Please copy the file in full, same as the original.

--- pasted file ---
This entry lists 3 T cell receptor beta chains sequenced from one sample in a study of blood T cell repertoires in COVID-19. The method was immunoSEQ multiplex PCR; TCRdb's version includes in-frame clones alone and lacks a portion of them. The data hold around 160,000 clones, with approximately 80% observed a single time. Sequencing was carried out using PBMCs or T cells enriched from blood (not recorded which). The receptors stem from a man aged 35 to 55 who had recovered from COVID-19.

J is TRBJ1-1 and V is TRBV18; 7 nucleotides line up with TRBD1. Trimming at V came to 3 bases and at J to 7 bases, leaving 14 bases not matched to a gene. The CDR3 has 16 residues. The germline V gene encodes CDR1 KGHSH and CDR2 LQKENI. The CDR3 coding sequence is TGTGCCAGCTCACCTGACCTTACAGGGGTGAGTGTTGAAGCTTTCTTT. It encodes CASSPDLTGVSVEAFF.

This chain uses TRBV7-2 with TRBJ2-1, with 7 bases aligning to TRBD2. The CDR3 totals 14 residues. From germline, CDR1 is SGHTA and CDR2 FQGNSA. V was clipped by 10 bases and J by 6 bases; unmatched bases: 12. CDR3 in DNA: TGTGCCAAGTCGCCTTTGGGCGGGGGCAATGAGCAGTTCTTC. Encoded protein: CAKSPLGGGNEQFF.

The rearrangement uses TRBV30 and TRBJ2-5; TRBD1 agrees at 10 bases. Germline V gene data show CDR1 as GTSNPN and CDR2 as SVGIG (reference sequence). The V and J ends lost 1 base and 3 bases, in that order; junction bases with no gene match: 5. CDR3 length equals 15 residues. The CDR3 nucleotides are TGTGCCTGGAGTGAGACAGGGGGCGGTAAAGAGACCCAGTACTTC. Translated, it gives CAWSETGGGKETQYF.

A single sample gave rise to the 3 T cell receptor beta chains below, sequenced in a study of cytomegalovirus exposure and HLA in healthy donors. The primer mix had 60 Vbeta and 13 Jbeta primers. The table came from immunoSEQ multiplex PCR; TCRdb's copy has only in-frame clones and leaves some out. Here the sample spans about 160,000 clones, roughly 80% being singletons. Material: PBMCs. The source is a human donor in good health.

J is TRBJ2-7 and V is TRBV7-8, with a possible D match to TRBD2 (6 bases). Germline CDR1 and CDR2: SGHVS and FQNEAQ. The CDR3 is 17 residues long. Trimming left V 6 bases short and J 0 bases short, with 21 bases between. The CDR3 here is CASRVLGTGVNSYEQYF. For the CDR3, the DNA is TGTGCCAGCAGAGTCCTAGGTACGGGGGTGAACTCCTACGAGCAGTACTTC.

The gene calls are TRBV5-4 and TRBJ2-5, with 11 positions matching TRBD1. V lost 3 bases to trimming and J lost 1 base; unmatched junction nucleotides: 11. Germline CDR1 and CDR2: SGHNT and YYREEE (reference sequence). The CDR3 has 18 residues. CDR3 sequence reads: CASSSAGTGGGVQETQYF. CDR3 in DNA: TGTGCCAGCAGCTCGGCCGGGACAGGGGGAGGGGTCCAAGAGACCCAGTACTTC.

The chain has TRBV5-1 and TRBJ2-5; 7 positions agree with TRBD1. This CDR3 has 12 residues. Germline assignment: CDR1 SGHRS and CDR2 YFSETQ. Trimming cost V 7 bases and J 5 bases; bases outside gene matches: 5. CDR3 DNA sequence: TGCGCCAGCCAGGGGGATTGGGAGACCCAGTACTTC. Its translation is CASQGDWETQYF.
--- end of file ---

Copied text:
This entry lists 3 T cell receptor beta chains sequenced from one sample in a study of blood T cell repertoires in COVID-19. The method was immunoSEQ multiplex PCR; TCRdb's version includes in-frame clones alone and lacks a portion of them. The data hold around 160,000 clones, with approximately 80% observed a single time. Sequencing was carried out using PBMCs or T cells enriched from blood (not recorded which). The receptors stem from a man aged 35 to 55 who had recovered from COVID-19.

J is TRBJ1-1 and V is TRBV18; 7 nucleotides line up with TRBD1. Trimming at V came to 3 bases and at J to 7 bases, leaving 14 bases not matched to a gene. The CDR3 has 16 residues. The germline V gene encodes CDR1 KGHSH and CDR2 LQKENI. The CDR3 coding sequence is TGTGCCAGCTCACCTGACCTTACAGGGGTGAGTGTTGAAGCTTTCTTT. It encodes CASSPDLTGVSVEAFF.

This chain uses TRBV7-2 with TRBJ2-1, with 7 bases aligning to TRBD2. The CDR3 totals 14 residues. From germline, CDR1 is SGHTA and CDR2 FQGNSA. V was clipped by 10 bases and J by 6 bases; unmatched bases: 12. CDR3 in DNA: TGTGCCAAGTCGCCTTTGGGCGGGGGCAATGAGCAGTTCTTC. Encoded protein: CAKSPLGGGNEQFF.

The rearrangement uses TRBV30 and TRBJ2-5; TRBD1 agrees at 10 bases. Germline V gene data show CDR1 as GTSNPN and CDR2 as SVGIG (reference sequence). The V and J ends lost 1 base and 3 bases, in that order; junction bases with no gene match: 5. CDR3 length equals 15 residues. The CDR3 nucleotides are TGTGCCTGGAGTGAGACAGGGGGCGGTAAAGAGACCCAGTACTTC. Translated, it gives CAWSETGGGKETQYF.

A single sample gave rise to the 3 T cell receptor beta chains below, sequenced in a study of cytomegalovirus exposure and HLA in healthy donors. The primer mix had 60 Vbeta and 13 Jbeta primers. The table came from immunoSEQ multiplex PCR; TCRdb's copy has only in-frame clones and leaves some out. Here the sample spans about 160,000 clones, roughly 80% being singletons. Material: PBMCs. The source is a human donor in good health.

J is TRBJ2-7 and V is TRBV7-8, with a possible D match to TRBD2 (6 bases). Germline CDR1 and CDR2: SGHVS and FQNEAQ. The CDR3 is 17 residues long. Trimming left V 6 bases short and J 0 bases short, with 21 bases between. The CDR3 here is CASRVLGTGVNSYEQYF. For the CDR3, the DNA is TGTGCCAGCAGAGTCCTAGGTACGGGGGTGAACTCCTACGAGCAGTACTTC.

The gene calls are TRBV5-4 and TRBJ2-5, with 11 positions matching TRBD1. V lost 3 bases to trimming and J lost 1 base; unmatched junction nucleotides: 11. Germline CDR1 and CDR2: SGHNT and YYREEE (reference sequence). The CDR3 has 18 residues. CDR3 sequence reads: CASSSAGTGGGVQETQYF. CDR3 in DNA: TGTGCCAGCAGCTCGGCCGGGACAGGGGGAGGGGTCCAAGAGACCCAGTACTTC.

The chain has TRBV5-1 and TRBJ2-5; 7 positions agree with TRBD1. This CDR3 has 12 residues. Germline assignment: CDR1 SGHRS and CDR2 YFSETQ. Trimming cost V 7 bases and J 5 bases; bases outside gene matches: 5. CDR3 DNA sequence: TGCGCCAGCCAGGGGGATTGGGAGACCCAGTACTTC. Its translation is CASQGDWETQYF.